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Snowden travels trace a path of government hypocrisy

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In a Hong Kong mall, a television monitor shows Snowden. (Reuters/Bobby Yip)

Edward Snowden's global travels have highlighted the chasm between the political posturing and actual practices of governments when it comes to free expression. As is well known now, the former government contractor's leaks exposed the widespread phone and digital surveillance being conducted by the U.S. National Security Agency, practices at odds with the Obama administration's positioning of the United States as a global leader on Internet freedom and its calls for technology companies to resist foreign demands for censorship and surveillance. 

After disclosing his role as the leaker, Snowden left his Booz Allen Hamilton position in Hawaii for Hong Kong, which brushed aside U.S. extradition requests about the same time The South China Morning Post cited Snowden as saying the NSA was tapping into the networks of Chinese mobile phone providers. Authorities in Hong Kong operate under a one-country, two-systems model--that country being China, where the press is subjected to widespread surveillance and where ethnic minority journalists are jailed for reporting that doesn't conform to official censorship rules.

It was on then to Moscow for Snowden. Russian officials, no doubt aware of Snowden leaks claiming the U.S. conducted surveillance of Dmitry Medvedev at a 2009 G-20 summit in London, initially professed having no jurisdiction over his travels. Surveillance of journalists is not unfamiliar to Russian authorities. A former Russian interior ministry official pleaded guilty last year to orchestrating the surveillance that led to the 2006 murder of investigative reporter Anna Politkovskaya. With the main plotters of the killing still unpunished, the Politkovskaya case is far from being solved--as are 14 other journalist murders in Russia over the past decade, constituting one of the world's worst records of impunity.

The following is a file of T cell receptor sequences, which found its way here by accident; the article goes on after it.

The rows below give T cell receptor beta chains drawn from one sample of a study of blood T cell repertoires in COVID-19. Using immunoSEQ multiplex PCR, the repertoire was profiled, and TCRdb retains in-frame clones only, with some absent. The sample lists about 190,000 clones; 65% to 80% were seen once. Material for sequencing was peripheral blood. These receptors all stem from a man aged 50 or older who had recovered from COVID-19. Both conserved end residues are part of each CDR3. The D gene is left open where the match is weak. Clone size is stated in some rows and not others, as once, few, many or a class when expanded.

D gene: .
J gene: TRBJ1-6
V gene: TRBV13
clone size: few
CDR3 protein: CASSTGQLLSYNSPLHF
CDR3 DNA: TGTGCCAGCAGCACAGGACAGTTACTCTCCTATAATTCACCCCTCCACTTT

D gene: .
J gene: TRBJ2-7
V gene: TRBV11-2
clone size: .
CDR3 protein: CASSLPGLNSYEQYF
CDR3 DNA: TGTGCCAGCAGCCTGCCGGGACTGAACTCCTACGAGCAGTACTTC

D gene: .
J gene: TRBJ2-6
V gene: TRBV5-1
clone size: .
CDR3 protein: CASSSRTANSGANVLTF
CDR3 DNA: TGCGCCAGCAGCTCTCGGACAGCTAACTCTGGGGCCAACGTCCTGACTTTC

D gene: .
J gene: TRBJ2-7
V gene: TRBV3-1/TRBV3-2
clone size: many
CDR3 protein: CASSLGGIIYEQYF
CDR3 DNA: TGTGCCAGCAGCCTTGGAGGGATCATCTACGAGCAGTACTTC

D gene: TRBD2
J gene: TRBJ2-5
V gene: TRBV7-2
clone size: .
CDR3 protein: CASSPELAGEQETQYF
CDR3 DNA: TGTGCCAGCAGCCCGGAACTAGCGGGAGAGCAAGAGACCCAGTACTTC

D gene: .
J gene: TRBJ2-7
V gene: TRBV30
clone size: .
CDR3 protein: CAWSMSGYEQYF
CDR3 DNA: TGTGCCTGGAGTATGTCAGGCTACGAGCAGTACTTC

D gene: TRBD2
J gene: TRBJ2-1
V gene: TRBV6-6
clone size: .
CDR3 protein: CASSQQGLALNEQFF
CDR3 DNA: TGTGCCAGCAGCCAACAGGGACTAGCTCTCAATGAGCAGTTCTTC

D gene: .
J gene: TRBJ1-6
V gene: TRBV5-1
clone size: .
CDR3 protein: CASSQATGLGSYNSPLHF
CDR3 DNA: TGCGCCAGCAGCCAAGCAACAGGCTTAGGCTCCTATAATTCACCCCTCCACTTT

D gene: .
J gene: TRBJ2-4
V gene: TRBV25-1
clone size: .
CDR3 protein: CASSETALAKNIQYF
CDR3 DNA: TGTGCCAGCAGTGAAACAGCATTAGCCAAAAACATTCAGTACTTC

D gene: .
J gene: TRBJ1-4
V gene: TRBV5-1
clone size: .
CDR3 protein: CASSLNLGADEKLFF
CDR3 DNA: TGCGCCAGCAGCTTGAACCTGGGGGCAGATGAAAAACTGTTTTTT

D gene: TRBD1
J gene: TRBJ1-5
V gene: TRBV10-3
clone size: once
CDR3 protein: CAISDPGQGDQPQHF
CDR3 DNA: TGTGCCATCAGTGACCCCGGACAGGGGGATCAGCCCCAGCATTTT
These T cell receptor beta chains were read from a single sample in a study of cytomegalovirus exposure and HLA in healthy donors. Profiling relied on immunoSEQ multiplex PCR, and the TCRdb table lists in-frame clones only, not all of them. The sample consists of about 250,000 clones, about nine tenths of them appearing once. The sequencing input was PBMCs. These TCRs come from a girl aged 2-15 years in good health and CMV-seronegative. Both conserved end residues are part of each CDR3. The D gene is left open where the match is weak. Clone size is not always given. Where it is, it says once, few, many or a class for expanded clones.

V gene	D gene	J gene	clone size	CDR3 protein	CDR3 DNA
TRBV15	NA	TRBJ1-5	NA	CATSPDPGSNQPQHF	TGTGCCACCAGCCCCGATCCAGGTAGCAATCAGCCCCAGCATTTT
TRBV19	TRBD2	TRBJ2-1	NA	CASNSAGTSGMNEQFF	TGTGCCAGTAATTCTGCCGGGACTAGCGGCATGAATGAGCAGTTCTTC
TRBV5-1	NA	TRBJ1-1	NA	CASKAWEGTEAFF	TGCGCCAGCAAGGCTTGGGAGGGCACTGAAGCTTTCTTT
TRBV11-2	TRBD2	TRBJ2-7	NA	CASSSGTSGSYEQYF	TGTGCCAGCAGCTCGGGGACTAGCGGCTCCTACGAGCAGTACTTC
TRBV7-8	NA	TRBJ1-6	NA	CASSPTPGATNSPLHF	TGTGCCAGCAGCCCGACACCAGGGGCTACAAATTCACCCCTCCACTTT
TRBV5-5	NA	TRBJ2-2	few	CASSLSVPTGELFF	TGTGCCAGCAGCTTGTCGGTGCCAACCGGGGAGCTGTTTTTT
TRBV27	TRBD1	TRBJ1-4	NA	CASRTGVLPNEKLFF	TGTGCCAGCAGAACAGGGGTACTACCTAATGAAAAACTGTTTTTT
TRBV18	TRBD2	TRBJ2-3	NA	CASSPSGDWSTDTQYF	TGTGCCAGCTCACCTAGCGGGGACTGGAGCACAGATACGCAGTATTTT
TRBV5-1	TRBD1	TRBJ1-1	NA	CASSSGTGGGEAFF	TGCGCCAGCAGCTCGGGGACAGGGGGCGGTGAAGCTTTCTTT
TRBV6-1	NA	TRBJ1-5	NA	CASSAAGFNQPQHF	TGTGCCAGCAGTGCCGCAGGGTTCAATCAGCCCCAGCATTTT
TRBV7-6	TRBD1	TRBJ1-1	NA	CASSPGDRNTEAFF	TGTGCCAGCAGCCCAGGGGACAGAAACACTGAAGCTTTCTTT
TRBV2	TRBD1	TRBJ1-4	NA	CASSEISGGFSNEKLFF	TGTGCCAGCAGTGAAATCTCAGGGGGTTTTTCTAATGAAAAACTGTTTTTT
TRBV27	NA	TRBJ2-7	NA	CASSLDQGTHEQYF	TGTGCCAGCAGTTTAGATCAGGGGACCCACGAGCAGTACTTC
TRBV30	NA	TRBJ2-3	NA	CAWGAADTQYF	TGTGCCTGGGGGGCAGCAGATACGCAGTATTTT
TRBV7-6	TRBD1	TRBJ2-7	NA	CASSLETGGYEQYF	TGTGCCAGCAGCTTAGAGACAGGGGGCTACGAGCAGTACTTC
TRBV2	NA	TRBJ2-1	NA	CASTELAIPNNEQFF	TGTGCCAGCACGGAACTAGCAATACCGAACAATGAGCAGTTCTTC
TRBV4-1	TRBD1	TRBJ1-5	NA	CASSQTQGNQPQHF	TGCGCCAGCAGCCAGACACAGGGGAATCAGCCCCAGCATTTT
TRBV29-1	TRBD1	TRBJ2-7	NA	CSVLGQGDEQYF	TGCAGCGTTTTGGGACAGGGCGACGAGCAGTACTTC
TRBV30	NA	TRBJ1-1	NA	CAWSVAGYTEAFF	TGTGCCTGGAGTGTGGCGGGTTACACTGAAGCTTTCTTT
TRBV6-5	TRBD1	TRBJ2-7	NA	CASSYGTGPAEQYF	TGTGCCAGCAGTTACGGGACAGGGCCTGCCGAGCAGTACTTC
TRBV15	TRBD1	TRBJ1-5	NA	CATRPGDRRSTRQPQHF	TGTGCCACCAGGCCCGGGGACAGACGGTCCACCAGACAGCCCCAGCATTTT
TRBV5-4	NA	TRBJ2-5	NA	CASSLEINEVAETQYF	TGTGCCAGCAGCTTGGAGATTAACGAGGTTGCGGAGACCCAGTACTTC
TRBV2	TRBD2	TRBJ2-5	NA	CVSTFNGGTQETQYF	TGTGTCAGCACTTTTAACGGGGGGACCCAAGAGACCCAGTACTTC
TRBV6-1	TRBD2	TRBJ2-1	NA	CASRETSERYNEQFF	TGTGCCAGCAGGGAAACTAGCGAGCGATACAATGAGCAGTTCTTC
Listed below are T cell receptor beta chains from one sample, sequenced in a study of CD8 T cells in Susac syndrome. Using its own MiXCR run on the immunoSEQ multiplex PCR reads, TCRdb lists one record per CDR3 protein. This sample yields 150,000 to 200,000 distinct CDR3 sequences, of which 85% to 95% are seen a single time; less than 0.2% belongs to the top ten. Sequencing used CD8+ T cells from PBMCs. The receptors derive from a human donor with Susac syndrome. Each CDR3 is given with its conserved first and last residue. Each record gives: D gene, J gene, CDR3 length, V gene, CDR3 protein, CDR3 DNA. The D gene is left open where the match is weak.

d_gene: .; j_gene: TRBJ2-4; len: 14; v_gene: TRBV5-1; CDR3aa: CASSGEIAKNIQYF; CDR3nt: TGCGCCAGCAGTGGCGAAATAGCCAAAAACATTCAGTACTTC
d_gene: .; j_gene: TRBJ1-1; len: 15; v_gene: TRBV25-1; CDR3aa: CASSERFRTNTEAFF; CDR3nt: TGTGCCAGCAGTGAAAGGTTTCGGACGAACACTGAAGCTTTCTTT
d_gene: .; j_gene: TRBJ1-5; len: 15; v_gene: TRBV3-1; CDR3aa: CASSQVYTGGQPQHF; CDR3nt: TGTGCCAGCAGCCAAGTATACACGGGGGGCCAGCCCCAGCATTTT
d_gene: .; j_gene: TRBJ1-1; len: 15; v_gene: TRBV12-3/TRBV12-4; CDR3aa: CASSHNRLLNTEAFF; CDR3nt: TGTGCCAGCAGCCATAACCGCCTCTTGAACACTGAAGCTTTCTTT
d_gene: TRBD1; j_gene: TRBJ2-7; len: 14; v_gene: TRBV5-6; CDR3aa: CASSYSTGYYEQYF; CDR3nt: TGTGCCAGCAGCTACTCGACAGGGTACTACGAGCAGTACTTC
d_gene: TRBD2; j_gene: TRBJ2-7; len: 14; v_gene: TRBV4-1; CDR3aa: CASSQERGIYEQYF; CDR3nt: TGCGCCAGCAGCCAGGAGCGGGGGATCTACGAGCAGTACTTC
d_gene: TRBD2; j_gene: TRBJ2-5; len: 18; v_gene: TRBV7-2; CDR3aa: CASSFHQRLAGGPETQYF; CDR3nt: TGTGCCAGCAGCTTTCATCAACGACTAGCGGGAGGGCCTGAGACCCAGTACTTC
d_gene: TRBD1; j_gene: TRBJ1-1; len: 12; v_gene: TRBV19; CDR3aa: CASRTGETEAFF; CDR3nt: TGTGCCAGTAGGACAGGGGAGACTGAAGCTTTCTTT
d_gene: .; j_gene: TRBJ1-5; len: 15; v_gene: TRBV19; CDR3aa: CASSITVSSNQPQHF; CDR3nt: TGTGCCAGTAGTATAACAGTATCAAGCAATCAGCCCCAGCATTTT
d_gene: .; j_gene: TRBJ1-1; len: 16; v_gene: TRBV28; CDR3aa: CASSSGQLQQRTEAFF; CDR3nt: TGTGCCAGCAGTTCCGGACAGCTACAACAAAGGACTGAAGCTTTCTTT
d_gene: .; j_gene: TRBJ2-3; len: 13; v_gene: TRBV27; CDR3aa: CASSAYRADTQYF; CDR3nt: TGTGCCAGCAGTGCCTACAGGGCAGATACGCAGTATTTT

Snowden is said to be seeking asylum in Ecuador, with passage reportedly through Venezuela. Leaks of sensitive government information are growing less likely by the day in the two nations, which have moved aggressively to silence independent reporting. Venezuela has effectively eradicated independent broadcast outlets through its politicized regulatory system. Ecuador's president, Rafael Correa, has pursued criminal prosecution of his critics. His government went even further this month, as CPJ's John Otis recounted, with the adoption of sweeping legislation that criminalizes critical follow-up reporting and obligates news media to cover government-prescribed activities.

Back in the UK, where the story all began when the Guardian broke the first of Snowden's leaks, the public has been debating a surveillance bill that critics derisively call the "snoopers charter." The bill would expand the intelligence service's ability to monitor digital communications, but one wonders how much weight David Cameron's government gives to public debate. Among the latest revelations via Snowden and the Guardian: For 18 months, the British spy agency GCHQ has been secretly tapping into vast amounts of data carried by fiber-optic cable.

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